How to Understand the Different Personalities in the Workplace?

How to Understand the Different Personalities in the Workplace?

  • Friday October 11th, 2013
  • 5,000
employee diversity, different personalities in the workplace

employee diversity, different personalities in the workplace

You finally found your ideal job, and now it is your first day at work. How do you behave in the workplace? We all fall into certain categories of depending on our personality. Which type are you and how will you handle the other types? The basic guidelines are as follows.

Leader “Leaders are born not made,” is the consensus. Truth is, leaders can learn to lead, just in varying capacities depending on their personalities and knowledge of the business they are leading.

Leaders tend to be more outgoing and exuberant than most. They have to be if they are going to lead. An exceptional leader is also a skilled listener and listens to what their coworkers have to offer. They are decision makers and often times, must take responsibility for their actions, good or bad. They offer advice to others, often without being asked. This may or may not be a good thing depending on the situation.

Leaders are oftentimes your boss or supervisor so dealing with them can be somewhat stressful. Don’t’ be afraid to speak up in a nice way. A respectable leader values your opinion and will use it as they see fit. Your ideas could lead to a promotion.

Follower Just the opposite of a leader is the follower. Often they are the “low man on the ladder.” These types of workers do not generally engage in idea sharing opportunities. Managers can be followers by following the direction of their superiors and then delegating tasks to their subordinates, thus taking on both roles as a leader-follower.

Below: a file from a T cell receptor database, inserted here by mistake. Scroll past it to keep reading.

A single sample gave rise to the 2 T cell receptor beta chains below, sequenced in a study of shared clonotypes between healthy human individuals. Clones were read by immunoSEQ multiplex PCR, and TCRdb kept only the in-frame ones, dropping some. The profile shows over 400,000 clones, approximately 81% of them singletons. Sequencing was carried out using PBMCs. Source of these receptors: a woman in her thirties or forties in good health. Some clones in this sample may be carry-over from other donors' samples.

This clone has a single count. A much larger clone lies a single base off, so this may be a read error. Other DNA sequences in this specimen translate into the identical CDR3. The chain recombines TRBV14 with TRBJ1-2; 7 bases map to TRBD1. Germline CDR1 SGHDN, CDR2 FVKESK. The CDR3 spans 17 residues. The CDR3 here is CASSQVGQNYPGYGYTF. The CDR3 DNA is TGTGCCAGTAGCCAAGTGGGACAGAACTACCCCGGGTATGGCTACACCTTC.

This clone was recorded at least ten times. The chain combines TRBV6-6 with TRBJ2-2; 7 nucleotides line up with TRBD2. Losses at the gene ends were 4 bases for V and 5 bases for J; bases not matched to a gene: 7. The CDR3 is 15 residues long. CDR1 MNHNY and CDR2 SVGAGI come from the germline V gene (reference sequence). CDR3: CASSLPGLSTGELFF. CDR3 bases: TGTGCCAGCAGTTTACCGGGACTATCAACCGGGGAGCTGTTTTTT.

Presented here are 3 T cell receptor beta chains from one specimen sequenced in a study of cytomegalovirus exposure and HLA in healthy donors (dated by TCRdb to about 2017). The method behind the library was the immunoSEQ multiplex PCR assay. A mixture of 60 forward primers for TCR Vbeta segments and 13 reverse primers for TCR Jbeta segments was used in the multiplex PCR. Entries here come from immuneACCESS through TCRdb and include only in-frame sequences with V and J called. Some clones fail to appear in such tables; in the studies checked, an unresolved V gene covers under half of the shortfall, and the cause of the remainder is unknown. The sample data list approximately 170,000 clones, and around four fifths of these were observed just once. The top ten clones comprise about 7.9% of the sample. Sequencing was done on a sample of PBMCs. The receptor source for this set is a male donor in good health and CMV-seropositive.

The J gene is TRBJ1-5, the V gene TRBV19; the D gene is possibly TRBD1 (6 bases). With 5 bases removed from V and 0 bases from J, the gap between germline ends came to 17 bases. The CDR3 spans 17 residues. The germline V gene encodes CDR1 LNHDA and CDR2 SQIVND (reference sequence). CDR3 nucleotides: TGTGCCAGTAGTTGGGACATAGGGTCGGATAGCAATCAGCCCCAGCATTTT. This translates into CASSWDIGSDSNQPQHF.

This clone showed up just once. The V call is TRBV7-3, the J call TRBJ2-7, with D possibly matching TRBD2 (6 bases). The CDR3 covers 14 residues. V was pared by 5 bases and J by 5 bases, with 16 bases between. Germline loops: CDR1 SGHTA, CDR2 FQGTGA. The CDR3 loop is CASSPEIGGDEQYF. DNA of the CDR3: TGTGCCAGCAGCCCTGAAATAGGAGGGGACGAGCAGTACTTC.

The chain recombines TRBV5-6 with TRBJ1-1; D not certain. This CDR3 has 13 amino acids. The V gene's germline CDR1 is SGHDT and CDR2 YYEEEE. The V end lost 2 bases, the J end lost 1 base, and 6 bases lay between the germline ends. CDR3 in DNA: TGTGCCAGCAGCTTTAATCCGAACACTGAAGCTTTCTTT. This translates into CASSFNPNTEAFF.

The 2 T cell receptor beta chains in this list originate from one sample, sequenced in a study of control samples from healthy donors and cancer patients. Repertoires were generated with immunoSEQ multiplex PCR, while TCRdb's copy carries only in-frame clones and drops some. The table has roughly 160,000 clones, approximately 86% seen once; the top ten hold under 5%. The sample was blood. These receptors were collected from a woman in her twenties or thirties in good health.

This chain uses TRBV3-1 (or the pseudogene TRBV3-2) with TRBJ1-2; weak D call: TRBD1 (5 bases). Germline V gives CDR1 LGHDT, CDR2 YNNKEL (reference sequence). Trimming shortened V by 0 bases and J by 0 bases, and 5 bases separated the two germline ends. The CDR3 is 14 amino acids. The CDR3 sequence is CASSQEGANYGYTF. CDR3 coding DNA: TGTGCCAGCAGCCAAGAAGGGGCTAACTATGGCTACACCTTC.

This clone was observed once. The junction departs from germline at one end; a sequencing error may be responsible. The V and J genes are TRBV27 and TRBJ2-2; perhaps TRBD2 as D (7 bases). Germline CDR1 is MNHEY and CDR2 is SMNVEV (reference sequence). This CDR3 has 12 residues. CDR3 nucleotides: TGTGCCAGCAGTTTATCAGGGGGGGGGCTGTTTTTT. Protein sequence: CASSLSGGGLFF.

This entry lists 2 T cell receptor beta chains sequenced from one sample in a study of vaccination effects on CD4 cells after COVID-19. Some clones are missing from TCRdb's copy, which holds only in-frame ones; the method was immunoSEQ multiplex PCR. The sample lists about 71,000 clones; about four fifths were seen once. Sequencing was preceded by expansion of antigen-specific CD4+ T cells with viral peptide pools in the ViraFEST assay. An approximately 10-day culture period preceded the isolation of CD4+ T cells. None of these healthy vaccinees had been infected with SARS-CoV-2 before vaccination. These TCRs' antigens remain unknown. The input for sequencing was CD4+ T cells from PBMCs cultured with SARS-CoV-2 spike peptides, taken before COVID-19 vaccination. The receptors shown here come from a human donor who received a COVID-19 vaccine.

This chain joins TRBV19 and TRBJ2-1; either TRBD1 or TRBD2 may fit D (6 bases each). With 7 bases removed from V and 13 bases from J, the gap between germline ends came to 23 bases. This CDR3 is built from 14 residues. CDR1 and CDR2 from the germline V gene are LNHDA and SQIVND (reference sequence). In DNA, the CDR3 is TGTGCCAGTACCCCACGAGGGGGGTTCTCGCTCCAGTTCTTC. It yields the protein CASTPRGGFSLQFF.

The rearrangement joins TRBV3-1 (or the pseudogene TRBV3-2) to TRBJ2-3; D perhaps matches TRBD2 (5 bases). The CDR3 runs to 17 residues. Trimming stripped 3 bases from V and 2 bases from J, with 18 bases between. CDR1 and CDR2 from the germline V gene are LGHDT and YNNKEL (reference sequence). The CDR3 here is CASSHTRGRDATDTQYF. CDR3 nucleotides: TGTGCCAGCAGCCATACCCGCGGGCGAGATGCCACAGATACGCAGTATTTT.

Followers tend to work well with others but are often overlooked for promotion to a more dominant workplace figure.  They also keep their subordinates from offering advice, as they tend not to change or disrupt the scheduled flow of work.

On the plus side, leader-followers are excellent at training as they have their rules to follow and they do not sway from them. They are quick at training new employees and save the company time and money.

Analyzers They are often thought of as the brains of the operation, the ones that think before doing and take time to make a decision. They often slow down decision making, which can cause problems as decisions in the workplace tend to be made quickly. They have to analyze every decision they are confronted with, and will often reject, ideas after finding ways that the idea may fail.

How do you deal with an analyzer when decisions have to be made in an instant? It is best to give them a broad idea that has no time constraints. They are skilled at brainstorming and often will aid in bringing new ideas to the boardroom. Never rely on an analyzer to make a quick decision. You may be waiting a while before it is made.

Bullies No one likes a bully, but it is hard to avoid him or her at times. Even in the workplace. They demoralize employees if they are managers, and as subordinates, they are extremely difficult to deal with. It is best to try to avoid a bully, but if they are your supervisor, it can be difficult.

You have to make a decision to stay at your job, confront the bully, or seek help from the bullies superior. This is a difficult decision to make and requires much thought and weighing out the cost of each choice. In situations like this, you have to think of your own sanity and change the situation. Either on your own or with a superior’s help

Pleaser We all have seen or heard about this person. Usually, we think of them under a different, more derogatory name than pleaser. They tend to do whatever they are told to do by both superiors and colleagues no matter if they think it is beneficial to the company or not. Pleasers avoid conflicts by agreeing with whomever and treat co-workers like family.

If you have a pleaser as a superior, they often will refuse to give you any appreciable feedback about your performance; telling you everything you do is great. You need to seek the help of your colleagues or other superiors in gaining the valuable feedback you need to excel at your position.

As a colleague, pleasers need to emphasize their good nature but remind them that the good of the company depends on offering feedback and suggestion, whether they are good or bad.

Where do you fit into the workplace? You have to look at yourself and see just what traits you have to offer and what traits you need work. The best employees have a bit of everything and can vary how much each trait stands out depending on the situation. Do not be afraid to ask colleagues for input into what they think you are, just do not ask a pleaser and be prepared for a lengthy answer from an analyzer.


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